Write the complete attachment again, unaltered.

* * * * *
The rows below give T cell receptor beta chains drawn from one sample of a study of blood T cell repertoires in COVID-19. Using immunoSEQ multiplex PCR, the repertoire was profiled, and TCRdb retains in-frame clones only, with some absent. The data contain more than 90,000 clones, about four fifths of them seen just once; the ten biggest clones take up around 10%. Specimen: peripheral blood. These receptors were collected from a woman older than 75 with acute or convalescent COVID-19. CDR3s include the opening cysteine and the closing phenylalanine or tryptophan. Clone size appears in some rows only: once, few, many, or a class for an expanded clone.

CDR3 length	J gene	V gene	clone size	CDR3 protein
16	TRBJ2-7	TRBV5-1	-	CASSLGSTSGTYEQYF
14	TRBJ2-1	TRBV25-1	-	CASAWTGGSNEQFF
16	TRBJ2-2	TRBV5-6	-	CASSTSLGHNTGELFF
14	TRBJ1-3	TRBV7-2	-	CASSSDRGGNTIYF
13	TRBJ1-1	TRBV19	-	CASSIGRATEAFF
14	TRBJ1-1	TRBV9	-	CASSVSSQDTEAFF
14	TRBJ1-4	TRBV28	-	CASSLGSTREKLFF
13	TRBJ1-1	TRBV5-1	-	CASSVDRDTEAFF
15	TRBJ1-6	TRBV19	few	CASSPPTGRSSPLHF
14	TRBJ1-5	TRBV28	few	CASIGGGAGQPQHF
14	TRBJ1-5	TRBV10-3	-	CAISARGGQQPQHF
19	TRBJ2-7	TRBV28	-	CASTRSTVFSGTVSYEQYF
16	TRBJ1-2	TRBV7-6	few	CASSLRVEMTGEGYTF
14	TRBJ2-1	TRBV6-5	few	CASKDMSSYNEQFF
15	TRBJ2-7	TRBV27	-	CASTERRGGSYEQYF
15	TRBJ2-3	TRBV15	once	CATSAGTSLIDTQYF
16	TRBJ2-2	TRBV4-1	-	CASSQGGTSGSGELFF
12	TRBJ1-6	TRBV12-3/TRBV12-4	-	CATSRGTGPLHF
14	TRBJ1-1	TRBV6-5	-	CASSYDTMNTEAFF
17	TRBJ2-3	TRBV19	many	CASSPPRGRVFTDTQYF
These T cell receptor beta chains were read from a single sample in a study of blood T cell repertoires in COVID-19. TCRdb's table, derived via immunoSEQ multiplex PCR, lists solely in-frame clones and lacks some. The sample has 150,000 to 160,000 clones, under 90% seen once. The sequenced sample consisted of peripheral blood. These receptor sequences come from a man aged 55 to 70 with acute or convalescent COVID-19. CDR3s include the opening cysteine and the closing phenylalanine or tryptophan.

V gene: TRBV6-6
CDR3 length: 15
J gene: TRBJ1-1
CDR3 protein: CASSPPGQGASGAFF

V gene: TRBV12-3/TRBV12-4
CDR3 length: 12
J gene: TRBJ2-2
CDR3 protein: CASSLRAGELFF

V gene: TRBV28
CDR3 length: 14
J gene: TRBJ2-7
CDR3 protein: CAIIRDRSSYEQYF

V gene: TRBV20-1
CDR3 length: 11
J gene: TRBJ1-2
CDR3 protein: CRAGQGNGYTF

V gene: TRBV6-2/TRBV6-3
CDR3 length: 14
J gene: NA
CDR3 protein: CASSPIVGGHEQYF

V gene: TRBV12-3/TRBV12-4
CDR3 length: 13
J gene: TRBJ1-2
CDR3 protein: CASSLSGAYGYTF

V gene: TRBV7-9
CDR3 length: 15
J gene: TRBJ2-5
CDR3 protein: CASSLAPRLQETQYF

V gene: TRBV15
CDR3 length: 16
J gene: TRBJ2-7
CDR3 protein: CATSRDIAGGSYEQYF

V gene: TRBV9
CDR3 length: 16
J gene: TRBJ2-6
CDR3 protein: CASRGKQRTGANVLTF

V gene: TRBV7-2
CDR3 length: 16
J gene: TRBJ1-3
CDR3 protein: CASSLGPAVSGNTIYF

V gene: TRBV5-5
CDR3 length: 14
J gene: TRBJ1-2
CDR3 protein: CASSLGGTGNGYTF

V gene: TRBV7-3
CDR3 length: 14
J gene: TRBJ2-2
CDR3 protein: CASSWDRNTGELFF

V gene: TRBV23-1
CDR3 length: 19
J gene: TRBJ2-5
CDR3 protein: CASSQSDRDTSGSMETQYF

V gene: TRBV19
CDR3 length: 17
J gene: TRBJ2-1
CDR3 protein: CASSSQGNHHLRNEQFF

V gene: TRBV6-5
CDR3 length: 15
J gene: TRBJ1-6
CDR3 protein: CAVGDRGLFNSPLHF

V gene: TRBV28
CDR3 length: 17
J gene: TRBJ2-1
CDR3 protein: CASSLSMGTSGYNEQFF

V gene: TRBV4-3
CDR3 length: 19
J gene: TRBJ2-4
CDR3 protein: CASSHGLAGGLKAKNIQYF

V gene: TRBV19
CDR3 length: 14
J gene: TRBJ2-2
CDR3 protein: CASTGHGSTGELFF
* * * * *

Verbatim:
The rows below give T cell receptor beta chains drawn from one sample of a study of blood T cell repertoires in COVID-19. Using immunoSEQ multiplex PCR, the repertoire was profiled, and TCRdb retains in-frame clones only, with some absent. The data contain more than 90,000 clones, about four fifths of them seen just once; the ten biggest clones take up around 10%. Specimen: peripheral blood. These receptors were collected from a woman older than 75 with acute or convalescent COVID-19. CDR3s include the opening cysteine and the closing phenylalanine or tryptophan. Clone size appears in some rows only: once, few, many, or a class for an expanded clone.

CDR3 length	J gene	V gene	clone size	CDR3 protein
16	TRBJ2-7	TRBV5-1	-	CASSLGSTSGTYEQYF
14	TRBJ2-1	TRBV25-1	-	CASAWTGGSNEQFF
16	TRBJ2-2	TRBV5-6	-	CASSTSLGHNTGELFF
14	TRBJ1-3	TRBV7-2	-	CASSSDRGGNTIYF
13	TRBJ1-1	TRBV19	-	CASSIGRATEAFF
14	TRBJ1-1	TRBV9	-	CASSVSSQDTEAFF
14	TRBJ1-4	TRBV28	-	CASSLGSTREKLFF
13	TRBJ1-1	TRBV5-1	-	CASSVDRDTEAFF
15	TRBJ1-6	TRBV19	few	CASSPPTGRSSPLHF
14	TRBJ1-5	TRBV28	few	CASIGGGAGQPQHF
14	TRBJ1-5	TRBV10-3	-	CAISARGGQQPQHF
19	TRBJ2-7	TRBV28	-	CASTRSTVFSGTVSYEQYF
16	TRBJ1-2	TRBV7-6	few	CASSLRVEMTGEGYTF
14	TRBJ2-1	TRBV6-5	few	CASKDMSSYNEQFF
15	TRBJ2-7	TRBV27	-	CASTERRGGSYEQYF
15	TRBJ2-3	TRBV15	once	CATSAGTSLIDTQYF
16	TRBJ2-2	TRBV4-1	-	CASSQGGTSGSGELFF
12	TRBJ1-6	TRBV12-3/TRBV12-4	-	CATSRGTGPLHF
14	TRBJ1-1	TRBV6-5	-	CASSYDTMNTEAFF
17	TRBJ2-3	TRBV19	many	CASSPPRGRVFTDTQYF
These T cell receptor beta chains were read from a single sample in a study of blood T cell repertoires in COVID-19. TCRdb's table, derived via immunoSEQ multiplex PCR, lists solely in-frame clones and lacks some. The sample has 150,000 to 160,000 clones, under 90% seen once. The sequenced sample consisted of peripheral blood. These receptor sequences come from a man aged 55 to 70 with acute or convalescent COVID-19. CDR3s include the opening cysteine and the closing phenylalanine or tryptophan.

V gene: TRBV6-6
CDR3 length: 15
J gene: TRBJ1-1
CDR3 protein: CASSPPGQGASGAFF

V gene: TRBV12-3/TRBV12-4
CDR3 length: 12
J gene: TRBJ2-2
CDR3 protein: CASSLRAGELFF

V gene: TRBV28
CDR3 length: 14
J gene: TRBJ2-7
CDR3 protein: CAIIRDRSSYEQYF

V gene: TRBV20-1
CDR3 length: 11
J gene: TRBJ1-2
CDR3 protein: CRAGQGNGYTF

V gene: TRBV6-2/TRBV6-3
CDR3 length: 14
J gene: NA
CDR3 protein: CASSPIVGGHEQYF

V gene: TRBV12-3/TRBV12-4
CDR3 length: 13
J gene: TRBJ1-2
CDR3 protein: CASSLSGAYGYTF

V gene: TRBV7-9
CDR3 length: 15
J gene: TRBJ2-5
CDR3 protein: CASSLAPRLQETQYF

V gene: TRBV15
CDR3 length: 16
J gene: TRBJ2-7
CDR3 protein: CATSRDIAGGSYEQYF

V gene: TRBV9
CDR3 length: 16
J gene: TRBJ2-6
CDR3 protein: CASRGKQRTGANVLTF

V gene: TRBV7-2
CDR3 length: 16
J gene: TRBJ1-3
CDR3 protein: CASSLGPAVSGNTIYF

V gene: TRBV5-5
CDR3 length: 14
J gene: TRBJ1-2
CDR3 protein: CASSLGGTGNGYTF

V gene: TRBV7-3
CDR3 length: 14
J gene: TRBJ2-2
CDR3 protein: CASSWDRNTGELFF

V gene: TRBV23-1
CDR3 length: 19
J gene: TRBJ2-5
CDR3 protein: CASSQSDRDTSGSMETQYF

V gene: TRBV19
CDR3 length: 17
J gene: TRBJ2-1
CDR3 protein: CASSSQGNHHLRNEQFF

V gene: TRBV6-5
CDR3 length: 15
J gene: TRBJ1-6
CDR3 protein: CAVGDRGLFNSPLHF

V gene: TRBV28
CDR3 length: 17
J gene: TRBJ2-1
CDR3 protein: CASSLSMGTSGYNEQFF

V gene: TRBV4-3
CDR3 length: 19
J gene: TRBJ2-4
CDR3 protein: CASSHGLAGGLKAKNIQYF

V gene: TRBV19
CDR3 length: 14
J gene: TRBJ2-2
CDR3 protein: CASTGHGSTGELFF